Employment Separation Agreements

UniServ Directors occasionally assist members in negotiating a separation agreement from a school corporation. The agreements can take many forms, sometimes in writing and sometimes just oral. They frequently include provisions such as resignation by the member, compensation until the end of the school year, continued payment of fringe benefits, a favorable or at least neutral recommendation to future employers, and confidentiality. These agreements often contain a waiver of the member's due process provisions and any further claims of any sort against the school corporation and its agents. It may even include the latter as it relates to any further claims of any sort against the Association and its agents.


Generally these agreements are negotiated with the administration or school board attorney, and signed by that person as well as by the member. Occasionally such agreements are also signed by the UniServ Director, although ISTA discourages that practice.


Decisions from both Indiana courts, and federal courts interpreting Indiana law, make it crystal clear that none of these agreements is enforceable against the school board, UNLESS the school board has taken formal action to adopt and execute the agreement.


In one case MSD Southwest Allen School Board authorized and budgeted for a position of Director of Administrative Information Services. An employee held the position for over six years, but a majority of the members of the school board never approved a contract with him. When he was terminated, he filed suit for back pay under an oral contract of employment. The Indiana Court of Appeals rejected his claim stating that the school board had never approved any action specifically regarding his employment. The Indiana Court of Appeals quoted at length from a decision of the Seventh Circuit Court of Appeals involving a school principal in South Bend.


The South Bend principal filed suit claiming discrimination based upon race. After the EEOC became involved, the principal negotiated an agreement with the superintendent, the director of employee relations, and the school board attorney. The agreement provided that the principal would remain at principal's salary, that the school board would expunge from its files all references to the charge of discrimination, and that the principal would not be penalized in the future because of his charge. The director of employee relations asked the superintendent if he had the votes on the school board; the superintendent said that he did, but he didn't. The school board refused to go for the deal, and the principal filed suit to implement the negotiated settlement.


The Seventh Circuit Court of Appeals held against the principal and stated that the authority, under Indiana law, to make and modify contracts of employment is confided in the school board, not in the superintendent or the school board attorney. It cited an Indiana statute (I.C. 20-5-3-8) as well as earlier Indiana cases.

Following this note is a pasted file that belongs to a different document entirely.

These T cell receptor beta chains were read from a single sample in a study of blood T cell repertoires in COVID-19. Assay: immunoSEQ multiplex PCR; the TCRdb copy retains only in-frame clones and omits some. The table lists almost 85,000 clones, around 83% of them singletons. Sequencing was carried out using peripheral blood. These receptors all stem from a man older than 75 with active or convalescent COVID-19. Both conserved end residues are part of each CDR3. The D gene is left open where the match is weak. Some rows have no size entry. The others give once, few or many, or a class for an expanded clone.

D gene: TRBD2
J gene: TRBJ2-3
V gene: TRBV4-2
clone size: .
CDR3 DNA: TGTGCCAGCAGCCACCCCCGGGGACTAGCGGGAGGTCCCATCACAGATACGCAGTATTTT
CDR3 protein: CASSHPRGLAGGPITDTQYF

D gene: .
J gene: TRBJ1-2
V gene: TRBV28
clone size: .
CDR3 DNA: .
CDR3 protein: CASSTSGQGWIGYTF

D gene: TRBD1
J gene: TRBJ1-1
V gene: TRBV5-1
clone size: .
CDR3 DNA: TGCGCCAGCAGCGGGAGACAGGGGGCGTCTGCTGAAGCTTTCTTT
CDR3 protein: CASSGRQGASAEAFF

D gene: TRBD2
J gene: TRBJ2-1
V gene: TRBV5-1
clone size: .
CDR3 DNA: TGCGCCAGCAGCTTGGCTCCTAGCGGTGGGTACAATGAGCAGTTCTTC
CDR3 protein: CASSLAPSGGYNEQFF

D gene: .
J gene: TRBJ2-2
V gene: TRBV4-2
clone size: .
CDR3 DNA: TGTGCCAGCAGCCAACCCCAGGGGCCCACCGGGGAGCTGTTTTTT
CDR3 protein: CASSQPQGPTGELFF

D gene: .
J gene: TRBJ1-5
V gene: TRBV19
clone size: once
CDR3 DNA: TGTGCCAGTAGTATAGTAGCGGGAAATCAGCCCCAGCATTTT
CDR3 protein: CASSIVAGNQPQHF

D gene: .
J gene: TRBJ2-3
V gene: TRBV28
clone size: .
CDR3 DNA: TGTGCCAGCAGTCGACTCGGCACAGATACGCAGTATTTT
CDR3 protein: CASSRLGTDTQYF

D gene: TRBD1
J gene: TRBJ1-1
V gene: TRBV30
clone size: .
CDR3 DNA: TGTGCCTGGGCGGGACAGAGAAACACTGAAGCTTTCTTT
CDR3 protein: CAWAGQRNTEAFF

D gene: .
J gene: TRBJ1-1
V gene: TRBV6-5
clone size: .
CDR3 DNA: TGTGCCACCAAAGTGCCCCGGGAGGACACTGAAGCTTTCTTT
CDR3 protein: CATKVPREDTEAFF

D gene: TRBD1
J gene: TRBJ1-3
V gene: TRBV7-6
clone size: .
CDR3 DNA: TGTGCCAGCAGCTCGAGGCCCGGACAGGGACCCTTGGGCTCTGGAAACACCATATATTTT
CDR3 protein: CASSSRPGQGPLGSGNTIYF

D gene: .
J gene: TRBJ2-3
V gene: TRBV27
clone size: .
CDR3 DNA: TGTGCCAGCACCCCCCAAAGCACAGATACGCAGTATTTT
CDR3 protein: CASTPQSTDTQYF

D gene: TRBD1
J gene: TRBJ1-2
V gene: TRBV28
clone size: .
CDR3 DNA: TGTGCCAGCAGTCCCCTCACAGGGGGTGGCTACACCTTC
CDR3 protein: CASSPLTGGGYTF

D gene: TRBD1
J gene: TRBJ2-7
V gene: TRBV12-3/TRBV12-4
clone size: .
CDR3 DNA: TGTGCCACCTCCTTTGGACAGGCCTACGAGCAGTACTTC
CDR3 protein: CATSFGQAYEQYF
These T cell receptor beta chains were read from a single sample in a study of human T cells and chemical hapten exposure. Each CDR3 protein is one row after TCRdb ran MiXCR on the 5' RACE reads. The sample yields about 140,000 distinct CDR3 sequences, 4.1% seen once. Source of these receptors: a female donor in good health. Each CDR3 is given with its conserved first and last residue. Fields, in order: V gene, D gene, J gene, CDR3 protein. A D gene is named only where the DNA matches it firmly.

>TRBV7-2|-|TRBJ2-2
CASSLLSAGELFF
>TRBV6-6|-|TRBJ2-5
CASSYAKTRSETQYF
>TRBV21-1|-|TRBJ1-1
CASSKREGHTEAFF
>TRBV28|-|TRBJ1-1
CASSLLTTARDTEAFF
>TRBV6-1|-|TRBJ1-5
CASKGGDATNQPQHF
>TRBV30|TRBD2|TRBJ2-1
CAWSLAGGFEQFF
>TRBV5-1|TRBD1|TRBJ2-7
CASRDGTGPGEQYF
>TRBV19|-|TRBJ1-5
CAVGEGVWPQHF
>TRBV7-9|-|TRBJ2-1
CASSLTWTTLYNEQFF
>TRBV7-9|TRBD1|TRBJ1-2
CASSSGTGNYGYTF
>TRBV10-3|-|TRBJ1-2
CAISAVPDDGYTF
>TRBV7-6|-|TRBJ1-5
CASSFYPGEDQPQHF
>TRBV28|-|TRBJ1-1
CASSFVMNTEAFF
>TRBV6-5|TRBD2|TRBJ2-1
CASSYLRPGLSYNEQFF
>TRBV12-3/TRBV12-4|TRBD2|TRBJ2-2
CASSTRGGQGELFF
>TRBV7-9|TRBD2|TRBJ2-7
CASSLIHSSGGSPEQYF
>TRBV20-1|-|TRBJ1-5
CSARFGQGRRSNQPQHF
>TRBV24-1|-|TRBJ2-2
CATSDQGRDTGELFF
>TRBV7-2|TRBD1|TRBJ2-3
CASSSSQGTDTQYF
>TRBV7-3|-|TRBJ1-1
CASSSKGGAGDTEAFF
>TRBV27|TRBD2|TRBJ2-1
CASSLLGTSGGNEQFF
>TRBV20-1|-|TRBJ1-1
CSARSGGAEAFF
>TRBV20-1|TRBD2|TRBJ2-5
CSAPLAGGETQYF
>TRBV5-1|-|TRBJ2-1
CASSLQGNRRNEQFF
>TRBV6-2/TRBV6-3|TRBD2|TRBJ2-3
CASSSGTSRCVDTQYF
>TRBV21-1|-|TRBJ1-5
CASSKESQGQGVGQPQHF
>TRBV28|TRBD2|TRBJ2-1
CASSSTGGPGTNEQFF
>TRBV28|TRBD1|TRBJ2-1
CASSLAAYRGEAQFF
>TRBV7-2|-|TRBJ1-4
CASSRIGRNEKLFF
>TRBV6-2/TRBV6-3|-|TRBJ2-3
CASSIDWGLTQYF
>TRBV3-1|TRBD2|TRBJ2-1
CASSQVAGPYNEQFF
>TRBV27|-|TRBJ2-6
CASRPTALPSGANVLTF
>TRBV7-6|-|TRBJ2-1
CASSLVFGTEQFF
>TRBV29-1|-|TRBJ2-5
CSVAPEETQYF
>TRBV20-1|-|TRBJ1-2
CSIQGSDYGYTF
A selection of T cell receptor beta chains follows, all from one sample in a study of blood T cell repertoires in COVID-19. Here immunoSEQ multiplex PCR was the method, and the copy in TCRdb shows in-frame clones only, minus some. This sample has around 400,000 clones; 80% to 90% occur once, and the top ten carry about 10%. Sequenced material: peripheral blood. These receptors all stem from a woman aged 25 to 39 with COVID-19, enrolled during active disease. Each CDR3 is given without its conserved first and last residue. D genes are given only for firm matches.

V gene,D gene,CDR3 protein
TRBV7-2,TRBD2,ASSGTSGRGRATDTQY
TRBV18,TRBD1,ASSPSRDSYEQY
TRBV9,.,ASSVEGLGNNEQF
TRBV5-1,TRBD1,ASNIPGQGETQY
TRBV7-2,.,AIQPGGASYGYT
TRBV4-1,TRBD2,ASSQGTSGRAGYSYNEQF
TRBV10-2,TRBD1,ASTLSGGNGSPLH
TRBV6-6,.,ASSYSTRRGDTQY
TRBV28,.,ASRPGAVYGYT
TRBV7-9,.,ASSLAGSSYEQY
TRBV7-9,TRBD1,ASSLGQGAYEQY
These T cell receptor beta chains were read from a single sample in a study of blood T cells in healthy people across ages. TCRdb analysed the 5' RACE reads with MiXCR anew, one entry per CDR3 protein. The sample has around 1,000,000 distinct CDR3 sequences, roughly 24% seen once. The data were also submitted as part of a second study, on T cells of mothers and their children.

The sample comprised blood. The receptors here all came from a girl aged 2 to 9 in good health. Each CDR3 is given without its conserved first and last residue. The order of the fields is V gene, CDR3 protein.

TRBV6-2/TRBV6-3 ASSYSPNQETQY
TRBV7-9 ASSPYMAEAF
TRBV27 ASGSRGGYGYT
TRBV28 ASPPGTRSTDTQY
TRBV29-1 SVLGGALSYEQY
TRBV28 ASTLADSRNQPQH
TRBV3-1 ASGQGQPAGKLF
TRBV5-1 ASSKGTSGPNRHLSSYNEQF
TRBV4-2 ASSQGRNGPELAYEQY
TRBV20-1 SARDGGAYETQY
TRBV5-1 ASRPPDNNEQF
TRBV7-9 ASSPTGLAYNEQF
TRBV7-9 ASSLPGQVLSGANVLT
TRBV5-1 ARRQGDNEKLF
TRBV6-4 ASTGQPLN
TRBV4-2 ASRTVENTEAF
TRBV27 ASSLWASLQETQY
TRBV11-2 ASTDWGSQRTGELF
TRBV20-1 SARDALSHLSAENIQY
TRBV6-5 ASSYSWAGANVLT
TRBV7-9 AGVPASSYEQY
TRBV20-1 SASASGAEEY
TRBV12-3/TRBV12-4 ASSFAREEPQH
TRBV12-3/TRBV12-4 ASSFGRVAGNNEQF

The court concluded with the warning that:

"A decision can be binding only on the school officers to do what the statute authorizes, in the manner prescribed, and all who deal with such school officers do so at their peril and take notice of the extent of their authority..."

Consequently, agreements simply are not enforceable against the school board unless the school board has approved them. One solution is to have the school board approve the agreement, but this course has obvious risks. A school board can only act in public session, and all contracts executed by the school board are subject to public scrutiny. Therefore, it is impossible to keep confidential the action of a school board in voting to continue a teacher's salary or to give a favorable recommendation, etc.


Often it is in the member's best interest to negotiate an amicable separation of employment rather than simply relying on state law. However, in the process of discussing these types of agreements with members, it is critical that ISTA staff NOT represent that the agreement will be binding, unless the school board has formally adopted it. Good practice and fair dealing probably requires the ISTA staff member affirmatively disclose to the member that none of the terms of the agreement can be enforced, if the school board or the administration reneges. It is okay to advise the member that the overwhelming majority of these agreements are never contested, but the possibility for that occurring does exist.

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